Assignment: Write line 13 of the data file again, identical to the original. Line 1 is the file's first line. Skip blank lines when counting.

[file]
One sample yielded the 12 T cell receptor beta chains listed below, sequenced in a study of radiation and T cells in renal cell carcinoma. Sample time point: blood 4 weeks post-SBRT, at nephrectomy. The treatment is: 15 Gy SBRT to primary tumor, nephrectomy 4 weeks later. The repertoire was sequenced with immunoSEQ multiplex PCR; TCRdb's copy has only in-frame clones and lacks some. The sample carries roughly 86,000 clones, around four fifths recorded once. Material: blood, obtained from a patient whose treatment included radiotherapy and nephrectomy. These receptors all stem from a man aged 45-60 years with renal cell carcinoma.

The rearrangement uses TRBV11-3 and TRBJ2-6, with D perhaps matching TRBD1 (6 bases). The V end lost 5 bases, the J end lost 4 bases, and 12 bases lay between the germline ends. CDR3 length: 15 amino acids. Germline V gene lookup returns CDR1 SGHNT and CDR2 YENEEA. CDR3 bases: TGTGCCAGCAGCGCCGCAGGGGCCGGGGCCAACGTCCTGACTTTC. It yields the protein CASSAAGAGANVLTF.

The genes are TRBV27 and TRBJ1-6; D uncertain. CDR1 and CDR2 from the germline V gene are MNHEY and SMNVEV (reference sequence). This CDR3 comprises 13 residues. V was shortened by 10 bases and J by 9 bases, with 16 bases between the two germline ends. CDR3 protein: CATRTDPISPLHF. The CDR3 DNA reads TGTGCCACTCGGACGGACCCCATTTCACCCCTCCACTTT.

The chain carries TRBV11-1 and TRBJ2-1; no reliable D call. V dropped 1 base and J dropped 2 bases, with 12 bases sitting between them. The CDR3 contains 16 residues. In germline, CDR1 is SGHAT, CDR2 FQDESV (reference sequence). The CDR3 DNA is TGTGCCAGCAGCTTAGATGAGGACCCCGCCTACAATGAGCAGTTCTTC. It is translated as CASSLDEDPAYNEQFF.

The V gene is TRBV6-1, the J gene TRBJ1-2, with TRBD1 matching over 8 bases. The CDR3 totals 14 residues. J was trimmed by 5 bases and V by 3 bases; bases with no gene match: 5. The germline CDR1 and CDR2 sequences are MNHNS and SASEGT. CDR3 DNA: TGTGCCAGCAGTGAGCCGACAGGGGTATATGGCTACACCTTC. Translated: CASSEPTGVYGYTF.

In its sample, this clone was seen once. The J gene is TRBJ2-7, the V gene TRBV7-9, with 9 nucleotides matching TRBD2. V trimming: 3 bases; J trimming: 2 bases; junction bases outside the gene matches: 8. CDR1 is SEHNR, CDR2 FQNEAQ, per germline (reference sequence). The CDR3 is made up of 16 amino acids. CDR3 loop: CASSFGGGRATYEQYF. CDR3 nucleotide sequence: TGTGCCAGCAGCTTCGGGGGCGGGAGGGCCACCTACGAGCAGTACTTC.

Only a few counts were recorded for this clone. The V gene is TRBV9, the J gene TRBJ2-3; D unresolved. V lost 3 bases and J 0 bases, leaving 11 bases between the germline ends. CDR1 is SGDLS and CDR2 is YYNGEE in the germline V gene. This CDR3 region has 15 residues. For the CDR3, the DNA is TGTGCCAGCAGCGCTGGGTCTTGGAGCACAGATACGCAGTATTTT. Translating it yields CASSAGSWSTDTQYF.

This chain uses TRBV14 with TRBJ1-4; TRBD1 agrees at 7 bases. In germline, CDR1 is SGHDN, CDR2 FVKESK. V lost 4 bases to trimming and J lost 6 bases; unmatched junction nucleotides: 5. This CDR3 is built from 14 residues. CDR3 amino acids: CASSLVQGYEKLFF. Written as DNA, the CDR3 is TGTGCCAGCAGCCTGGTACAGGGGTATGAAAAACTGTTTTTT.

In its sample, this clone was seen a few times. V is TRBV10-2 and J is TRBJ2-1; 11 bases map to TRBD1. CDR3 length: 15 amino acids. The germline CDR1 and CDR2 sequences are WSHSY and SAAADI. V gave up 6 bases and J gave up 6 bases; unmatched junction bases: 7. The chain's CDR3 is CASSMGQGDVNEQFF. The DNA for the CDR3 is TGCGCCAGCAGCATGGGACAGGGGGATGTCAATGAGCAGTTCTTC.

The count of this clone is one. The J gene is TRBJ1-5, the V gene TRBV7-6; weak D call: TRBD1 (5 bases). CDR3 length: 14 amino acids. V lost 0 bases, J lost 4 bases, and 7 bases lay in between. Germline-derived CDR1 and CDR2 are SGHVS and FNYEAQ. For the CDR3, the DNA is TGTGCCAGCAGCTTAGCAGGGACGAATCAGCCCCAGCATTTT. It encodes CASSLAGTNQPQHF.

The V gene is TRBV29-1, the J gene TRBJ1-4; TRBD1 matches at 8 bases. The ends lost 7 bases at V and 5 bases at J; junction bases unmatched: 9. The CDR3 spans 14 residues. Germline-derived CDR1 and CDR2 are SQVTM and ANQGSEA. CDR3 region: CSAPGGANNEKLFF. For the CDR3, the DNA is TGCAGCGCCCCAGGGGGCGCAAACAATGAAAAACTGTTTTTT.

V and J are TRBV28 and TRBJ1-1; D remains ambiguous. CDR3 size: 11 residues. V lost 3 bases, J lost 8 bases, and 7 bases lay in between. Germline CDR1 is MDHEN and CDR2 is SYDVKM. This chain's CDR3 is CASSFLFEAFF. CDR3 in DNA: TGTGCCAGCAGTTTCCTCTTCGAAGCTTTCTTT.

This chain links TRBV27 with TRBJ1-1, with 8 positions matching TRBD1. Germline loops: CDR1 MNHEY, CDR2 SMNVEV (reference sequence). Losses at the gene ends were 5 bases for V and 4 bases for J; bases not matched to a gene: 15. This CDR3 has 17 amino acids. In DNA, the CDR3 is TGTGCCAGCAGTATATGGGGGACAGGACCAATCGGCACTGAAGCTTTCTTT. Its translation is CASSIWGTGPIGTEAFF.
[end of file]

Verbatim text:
This chain links TRBV27 with TRBJ1-1, with 8 positions matching TRBD1. Germline loops: CDR1 MNHEY, CDR2 SMNVEV (reference sequence). Losses at the gene ends were 5 bases for V and 4 bases for J; bases not matched to a gene: 15. This CDR3 has 17 amino acids. In DNA, the CDR3 is TGTGCCAGCAGTATATGGGGGACAGGACCAATCGGCACTGAAGCTTTCTTT. Its translation is CASSIWGTGPIGTEAFF.